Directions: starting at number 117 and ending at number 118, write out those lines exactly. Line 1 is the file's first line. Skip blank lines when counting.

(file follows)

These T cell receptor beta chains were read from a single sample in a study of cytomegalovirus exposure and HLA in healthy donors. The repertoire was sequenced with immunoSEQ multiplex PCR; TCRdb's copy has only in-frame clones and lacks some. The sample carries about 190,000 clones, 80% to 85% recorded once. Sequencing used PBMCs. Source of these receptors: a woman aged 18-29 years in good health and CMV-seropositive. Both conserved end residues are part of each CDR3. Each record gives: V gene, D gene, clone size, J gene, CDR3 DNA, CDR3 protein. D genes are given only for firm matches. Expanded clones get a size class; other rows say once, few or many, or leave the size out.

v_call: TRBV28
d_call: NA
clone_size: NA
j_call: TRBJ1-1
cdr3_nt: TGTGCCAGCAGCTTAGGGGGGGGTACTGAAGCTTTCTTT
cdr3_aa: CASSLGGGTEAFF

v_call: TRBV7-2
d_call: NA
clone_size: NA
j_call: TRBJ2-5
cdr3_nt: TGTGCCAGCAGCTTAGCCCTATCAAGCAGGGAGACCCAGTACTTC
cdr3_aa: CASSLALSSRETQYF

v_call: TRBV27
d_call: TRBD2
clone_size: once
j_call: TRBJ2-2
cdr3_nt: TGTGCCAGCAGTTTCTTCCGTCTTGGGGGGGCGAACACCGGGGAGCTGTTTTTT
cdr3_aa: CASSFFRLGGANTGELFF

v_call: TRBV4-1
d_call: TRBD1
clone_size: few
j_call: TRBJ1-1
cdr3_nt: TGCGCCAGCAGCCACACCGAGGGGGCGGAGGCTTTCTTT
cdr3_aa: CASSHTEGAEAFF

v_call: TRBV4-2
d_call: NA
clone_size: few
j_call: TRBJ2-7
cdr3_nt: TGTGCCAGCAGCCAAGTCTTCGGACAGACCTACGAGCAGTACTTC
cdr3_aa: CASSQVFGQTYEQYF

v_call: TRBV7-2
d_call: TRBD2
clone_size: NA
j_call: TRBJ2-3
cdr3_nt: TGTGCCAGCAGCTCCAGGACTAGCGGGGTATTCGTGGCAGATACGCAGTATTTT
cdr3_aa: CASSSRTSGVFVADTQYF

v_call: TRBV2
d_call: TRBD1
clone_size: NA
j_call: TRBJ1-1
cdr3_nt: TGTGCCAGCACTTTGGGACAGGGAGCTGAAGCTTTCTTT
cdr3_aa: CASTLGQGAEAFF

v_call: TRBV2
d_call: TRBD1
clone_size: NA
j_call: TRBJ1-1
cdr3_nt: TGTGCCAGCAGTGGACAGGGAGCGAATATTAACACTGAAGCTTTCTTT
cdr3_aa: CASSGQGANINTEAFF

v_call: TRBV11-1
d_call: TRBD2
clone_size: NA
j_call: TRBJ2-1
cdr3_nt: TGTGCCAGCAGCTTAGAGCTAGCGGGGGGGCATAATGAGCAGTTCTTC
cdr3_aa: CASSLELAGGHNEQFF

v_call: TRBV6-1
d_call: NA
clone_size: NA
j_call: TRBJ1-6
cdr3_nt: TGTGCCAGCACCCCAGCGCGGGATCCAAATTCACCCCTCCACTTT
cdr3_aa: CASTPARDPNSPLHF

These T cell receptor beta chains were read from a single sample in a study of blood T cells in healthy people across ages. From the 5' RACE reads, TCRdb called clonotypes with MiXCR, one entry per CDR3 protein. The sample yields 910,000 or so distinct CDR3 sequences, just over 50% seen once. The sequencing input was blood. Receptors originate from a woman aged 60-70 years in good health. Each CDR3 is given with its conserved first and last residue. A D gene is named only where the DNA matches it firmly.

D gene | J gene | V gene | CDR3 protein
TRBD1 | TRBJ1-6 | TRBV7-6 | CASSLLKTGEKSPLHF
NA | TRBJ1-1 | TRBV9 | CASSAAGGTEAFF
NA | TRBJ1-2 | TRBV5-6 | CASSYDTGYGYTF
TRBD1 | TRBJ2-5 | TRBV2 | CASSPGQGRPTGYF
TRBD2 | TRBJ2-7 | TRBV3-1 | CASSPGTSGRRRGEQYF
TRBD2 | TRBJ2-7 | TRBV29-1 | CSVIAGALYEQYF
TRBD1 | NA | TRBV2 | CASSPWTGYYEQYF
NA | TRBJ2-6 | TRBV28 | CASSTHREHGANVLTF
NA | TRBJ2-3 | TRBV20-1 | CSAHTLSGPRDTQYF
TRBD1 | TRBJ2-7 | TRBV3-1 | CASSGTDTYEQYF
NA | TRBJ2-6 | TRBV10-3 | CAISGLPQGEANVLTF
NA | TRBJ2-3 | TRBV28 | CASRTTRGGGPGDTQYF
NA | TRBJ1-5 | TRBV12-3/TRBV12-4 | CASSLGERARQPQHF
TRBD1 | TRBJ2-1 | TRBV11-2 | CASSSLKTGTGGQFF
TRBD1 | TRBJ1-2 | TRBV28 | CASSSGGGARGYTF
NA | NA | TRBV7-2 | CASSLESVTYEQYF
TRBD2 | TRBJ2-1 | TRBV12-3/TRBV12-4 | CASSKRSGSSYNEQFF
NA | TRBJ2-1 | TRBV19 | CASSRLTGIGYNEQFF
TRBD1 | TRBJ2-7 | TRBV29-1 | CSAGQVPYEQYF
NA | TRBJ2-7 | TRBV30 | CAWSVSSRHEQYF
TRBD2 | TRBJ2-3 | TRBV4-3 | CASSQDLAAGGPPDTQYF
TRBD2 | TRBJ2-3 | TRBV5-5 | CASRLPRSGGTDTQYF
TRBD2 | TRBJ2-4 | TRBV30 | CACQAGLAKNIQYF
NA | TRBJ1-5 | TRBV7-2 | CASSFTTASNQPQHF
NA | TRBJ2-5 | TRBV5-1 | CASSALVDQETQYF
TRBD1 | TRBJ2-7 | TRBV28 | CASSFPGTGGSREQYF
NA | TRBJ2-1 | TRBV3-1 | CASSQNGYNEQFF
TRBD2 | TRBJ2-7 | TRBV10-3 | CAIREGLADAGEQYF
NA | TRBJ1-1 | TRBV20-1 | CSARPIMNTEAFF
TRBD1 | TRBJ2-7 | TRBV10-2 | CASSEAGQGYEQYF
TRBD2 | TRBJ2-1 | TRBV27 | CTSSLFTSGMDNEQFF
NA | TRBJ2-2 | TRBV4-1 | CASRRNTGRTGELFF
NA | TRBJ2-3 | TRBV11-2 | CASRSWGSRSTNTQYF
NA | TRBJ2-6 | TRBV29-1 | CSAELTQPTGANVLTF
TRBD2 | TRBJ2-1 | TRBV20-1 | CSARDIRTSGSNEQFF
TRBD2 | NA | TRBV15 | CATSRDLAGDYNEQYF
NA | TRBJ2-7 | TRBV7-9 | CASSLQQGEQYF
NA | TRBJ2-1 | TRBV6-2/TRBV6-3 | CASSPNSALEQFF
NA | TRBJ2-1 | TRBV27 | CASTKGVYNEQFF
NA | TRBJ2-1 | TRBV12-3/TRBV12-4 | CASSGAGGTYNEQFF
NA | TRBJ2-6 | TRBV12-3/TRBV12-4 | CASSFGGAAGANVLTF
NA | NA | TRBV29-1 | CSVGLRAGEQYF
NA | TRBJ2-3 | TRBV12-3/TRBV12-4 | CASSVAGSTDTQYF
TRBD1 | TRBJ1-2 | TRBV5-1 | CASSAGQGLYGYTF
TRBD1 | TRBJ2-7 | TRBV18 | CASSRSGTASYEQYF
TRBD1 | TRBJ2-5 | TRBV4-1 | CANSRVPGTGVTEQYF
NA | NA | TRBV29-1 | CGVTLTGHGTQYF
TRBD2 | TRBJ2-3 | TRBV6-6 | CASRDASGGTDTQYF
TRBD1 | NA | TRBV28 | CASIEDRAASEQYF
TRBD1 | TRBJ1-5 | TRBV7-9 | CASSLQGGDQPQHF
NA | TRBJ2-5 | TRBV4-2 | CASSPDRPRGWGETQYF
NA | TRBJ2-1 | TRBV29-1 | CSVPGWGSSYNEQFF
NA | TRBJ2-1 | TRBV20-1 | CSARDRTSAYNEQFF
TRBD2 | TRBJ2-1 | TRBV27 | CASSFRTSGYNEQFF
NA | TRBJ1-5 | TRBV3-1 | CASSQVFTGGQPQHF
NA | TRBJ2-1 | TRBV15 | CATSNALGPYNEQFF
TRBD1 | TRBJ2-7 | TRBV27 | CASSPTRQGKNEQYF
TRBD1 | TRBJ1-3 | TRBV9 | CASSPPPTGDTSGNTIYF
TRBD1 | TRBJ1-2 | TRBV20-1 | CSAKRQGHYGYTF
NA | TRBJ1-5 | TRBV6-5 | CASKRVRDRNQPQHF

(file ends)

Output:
TRBD2 | TRBJ2-1 | TRBV27 | CASSFRTSGYNEQFF
NA | TRBJ1-5 | TRBV3-1 | CASSQVFTGGQPQHF